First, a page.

Maryland is home to key cybersecurity agencies, such as the United States Cyber Command and the National Security Agency, and the Baltimore Convention Center provides a fitting venue for the nearly 4,000 attendees of the TechNet Land Forces East conference, Sen. Barbara Mikulski (D-MD) said prior to the event's opening luncheon.
What concerns Gen. Keith Alexander, USA, Commander of U.S. Cyber Command, is that the people under his command are "not trained to a standard needed to protect our systems." Alexander delivered the afternoon keynote address to the TechNet Land Forces East conference, which opened today in Baltimore. At a time when McAfee reports the number of reported cyberattacks rose 44 percent last year, Gen. Alexander is worried that various components of military cyber command forces train differently from others. "Signal command trains to defend," he said.
The steps necessary to achieve the Air-Sea Battle strategy may induce long-sought major changes in U.S. military force structure. Yet, some aspects will require game-changing decisions and shifts in priorities. Two retired flag officers-Lt. Gen. David Deptula, USAF (Ret.), former deputy chief of staff for intelligence, surveillance and reconnaissance, U.S. Air Force, and Adm. Patrick M. Walsh, USN (Ret.), former commander of the U.S. Pacific Fleet, outlined how Air-Sea Battle will affect the force at Joint Warfighting 2012 in Virginia Beach, Virginia. Gen. Deptula said that Air-Sea Battle has the potential of becoming an integral part of U.S. national strategies. And. Adm.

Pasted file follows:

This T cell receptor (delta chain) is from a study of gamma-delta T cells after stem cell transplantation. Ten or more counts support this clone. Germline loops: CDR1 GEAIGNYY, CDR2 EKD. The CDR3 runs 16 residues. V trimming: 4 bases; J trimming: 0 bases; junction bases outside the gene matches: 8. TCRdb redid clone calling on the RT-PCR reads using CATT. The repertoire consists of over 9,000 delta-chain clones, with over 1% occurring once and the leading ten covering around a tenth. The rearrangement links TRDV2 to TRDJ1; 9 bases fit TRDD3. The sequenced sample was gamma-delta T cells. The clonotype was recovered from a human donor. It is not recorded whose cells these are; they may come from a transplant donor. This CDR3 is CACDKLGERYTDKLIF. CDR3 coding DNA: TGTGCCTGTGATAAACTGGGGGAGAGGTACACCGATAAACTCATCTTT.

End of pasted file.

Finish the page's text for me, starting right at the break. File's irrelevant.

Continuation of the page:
Treating people properly and ensuring that they receive the support that they need may be the key to attracting and retaining good personnel in the military, according to a panel of experts at Joint Warfighting 2012. Addressing the topic of how the services can meet future expectations and challenges, the panelists largely agreed on the measures that are necessary to ensure a satisfied and effective force for the coming times of change. Maj. Christopher Bowers, USA, of the U.S. Army Training and Doctrine Command, emphasized that the quality of leadership is a major factor. Telling leaders to "Lead the way you want to be led," he warned against toxic leaders poisoning the atmosphere for personnel.